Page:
South Dakota and Alabama are the last of the 50 states to have enacted breach notification laws, along with Washington, D.C., Guam, Puerto Rico and the Virgin Islands. South Dakota became the 49th state to enact a data breach notification law when Governor Dennis Daugaard signed Senate Bill 62 into law on March 21. It goes into effect on July 1, 2018. On March 28, 2018, Alabama Governor Kay Ivey signed into law Alabama Senate Bill 318, effective May 1, 2018. Below are the parameters of these new data breach notification laws.
The South Dakota law only applies to computerized data and, like many states’ laws, includes an encryption safe harbor in the definition of “breach.” This means that a breach occurs when there is an unauthorized acquisition (versus access) of unencrypted computerized data or encrypted data with the encryption key. As with the majority of other states, the law includes a risk of harm analysis before affected individuals must be notified.
Notice to the South Dakota Attorney General is required if the breach affects more than 250 state residents – joining 24 other state attorneys general that require specific notice of a breach. Notification to affected state residents must be made within 60 days of the discovery that a breach has occurred, which is longer than most states that establish a specific timeframe. The new law does not create a private right of action, but authorizes the attorney general to both bring criminal prosecutions and seek up to $10,000 per day per violation, along with attorneys’ fees, in civil suits.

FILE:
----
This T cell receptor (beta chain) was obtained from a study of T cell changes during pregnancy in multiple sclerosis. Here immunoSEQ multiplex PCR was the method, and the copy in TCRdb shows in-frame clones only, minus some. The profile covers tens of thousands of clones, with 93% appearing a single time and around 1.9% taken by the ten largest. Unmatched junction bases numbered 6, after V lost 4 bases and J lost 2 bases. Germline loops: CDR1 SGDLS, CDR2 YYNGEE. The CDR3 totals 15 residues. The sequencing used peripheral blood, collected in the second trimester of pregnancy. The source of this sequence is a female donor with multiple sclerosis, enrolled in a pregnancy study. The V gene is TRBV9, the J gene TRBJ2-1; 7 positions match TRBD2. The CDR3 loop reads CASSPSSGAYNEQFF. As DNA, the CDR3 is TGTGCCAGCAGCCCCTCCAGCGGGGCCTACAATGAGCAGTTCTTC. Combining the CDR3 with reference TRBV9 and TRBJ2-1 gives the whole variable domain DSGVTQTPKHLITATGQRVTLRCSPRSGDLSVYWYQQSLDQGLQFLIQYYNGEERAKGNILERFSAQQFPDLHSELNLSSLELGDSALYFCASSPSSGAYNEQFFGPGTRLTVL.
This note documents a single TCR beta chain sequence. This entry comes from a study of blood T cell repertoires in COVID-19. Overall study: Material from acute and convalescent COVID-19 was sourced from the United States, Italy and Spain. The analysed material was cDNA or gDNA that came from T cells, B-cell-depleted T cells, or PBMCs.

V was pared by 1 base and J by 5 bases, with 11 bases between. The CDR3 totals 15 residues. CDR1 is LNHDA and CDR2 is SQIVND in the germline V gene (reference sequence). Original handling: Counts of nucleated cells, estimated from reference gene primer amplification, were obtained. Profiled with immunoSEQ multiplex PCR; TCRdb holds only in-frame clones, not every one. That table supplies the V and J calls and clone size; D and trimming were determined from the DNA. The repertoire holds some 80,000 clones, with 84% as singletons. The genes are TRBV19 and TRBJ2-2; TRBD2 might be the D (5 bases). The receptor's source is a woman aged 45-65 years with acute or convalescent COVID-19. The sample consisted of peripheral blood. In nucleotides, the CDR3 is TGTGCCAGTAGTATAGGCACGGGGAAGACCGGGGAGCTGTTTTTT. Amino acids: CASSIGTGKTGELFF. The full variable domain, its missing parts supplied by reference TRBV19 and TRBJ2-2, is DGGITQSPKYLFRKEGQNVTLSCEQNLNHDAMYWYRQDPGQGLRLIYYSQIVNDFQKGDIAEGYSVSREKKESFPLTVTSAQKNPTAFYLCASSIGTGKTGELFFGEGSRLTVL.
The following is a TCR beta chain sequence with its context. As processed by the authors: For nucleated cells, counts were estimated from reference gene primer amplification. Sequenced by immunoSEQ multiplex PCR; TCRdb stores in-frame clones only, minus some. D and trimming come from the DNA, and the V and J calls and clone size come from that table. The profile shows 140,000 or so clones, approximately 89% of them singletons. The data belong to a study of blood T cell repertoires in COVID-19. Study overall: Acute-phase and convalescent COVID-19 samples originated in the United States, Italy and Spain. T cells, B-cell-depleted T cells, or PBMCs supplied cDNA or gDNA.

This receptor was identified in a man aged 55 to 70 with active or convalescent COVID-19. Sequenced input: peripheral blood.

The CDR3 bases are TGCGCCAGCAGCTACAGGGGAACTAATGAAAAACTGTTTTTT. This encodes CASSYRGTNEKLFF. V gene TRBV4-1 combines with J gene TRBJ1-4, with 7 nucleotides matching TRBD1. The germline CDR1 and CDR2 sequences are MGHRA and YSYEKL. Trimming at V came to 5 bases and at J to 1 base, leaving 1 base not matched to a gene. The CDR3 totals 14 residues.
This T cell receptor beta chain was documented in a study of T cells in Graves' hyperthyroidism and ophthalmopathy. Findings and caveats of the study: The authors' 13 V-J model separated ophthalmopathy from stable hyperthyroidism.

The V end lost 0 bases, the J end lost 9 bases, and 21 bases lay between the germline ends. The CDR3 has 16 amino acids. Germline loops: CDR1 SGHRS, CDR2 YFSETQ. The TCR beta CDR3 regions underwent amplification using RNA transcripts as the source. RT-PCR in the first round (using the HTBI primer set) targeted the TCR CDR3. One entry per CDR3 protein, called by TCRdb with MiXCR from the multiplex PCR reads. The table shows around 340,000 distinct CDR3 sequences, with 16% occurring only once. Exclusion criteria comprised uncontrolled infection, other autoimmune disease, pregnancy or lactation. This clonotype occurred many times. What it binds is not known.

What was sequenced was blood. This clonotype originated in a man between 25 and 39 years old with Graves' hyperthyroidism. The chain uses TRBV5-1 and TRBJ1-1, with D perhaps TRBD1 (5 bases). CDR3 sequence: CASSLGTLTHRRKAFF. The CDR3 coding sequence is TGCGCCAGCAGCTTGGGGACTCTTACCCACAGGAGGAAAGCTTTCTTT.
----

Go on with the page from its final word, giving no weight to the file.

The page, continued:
Alabama’s Data Breach Notification Act of 2018 applies only to electronic data, includes an encryption safe harbor in the definition of “breach,” and incorporates a risk of harm analysis before notice to individuals is required. “Covered entities” is broadly defined to include government entities.
If the number of affected individuals exceeds 100,000, or the cost exceeds $500,000, substitute notice is allowed and requires a conspicuous notice on the covered entity’s website for 30 days, as well as notice in print and broadcast media where individuals reside. Notice to the attorney general is required if the number of affected individuals exceeds 1,000 and must be made as expeditiously as possible or within 45 days of the covered entity’s determination that a breach has occurred.
The Alabama law also requires that the consumer reporting agencies be notified if the incident affects more than 1,000 individuals at a single time. In addition, third-party agents who experience breaches are required to notify the covered entity within 10 days. The attorney general can seek civil penalties of up to $5,000 per day that covered entities fail to comply with the notice provision, and covered entities may be subject to up to $500,000 per breach under the Alabama Deceptive Trade Practices Act. Finally, government entities are required to comply with the notice provisions of the act, but are not subject to the monetary penalties. Instead, the attorney general must provide a report annually to the governor and the leaders of the House and Senate describing the nature of any reported breaches relating to government entities or their agents.
As reported in a blog by Daniel Walbright, 32 state attorneys general have released a letter to Congress preemption of state data breach and security laws with a draft bill, “Data Acquisition and Technology Accountability and Security Act.”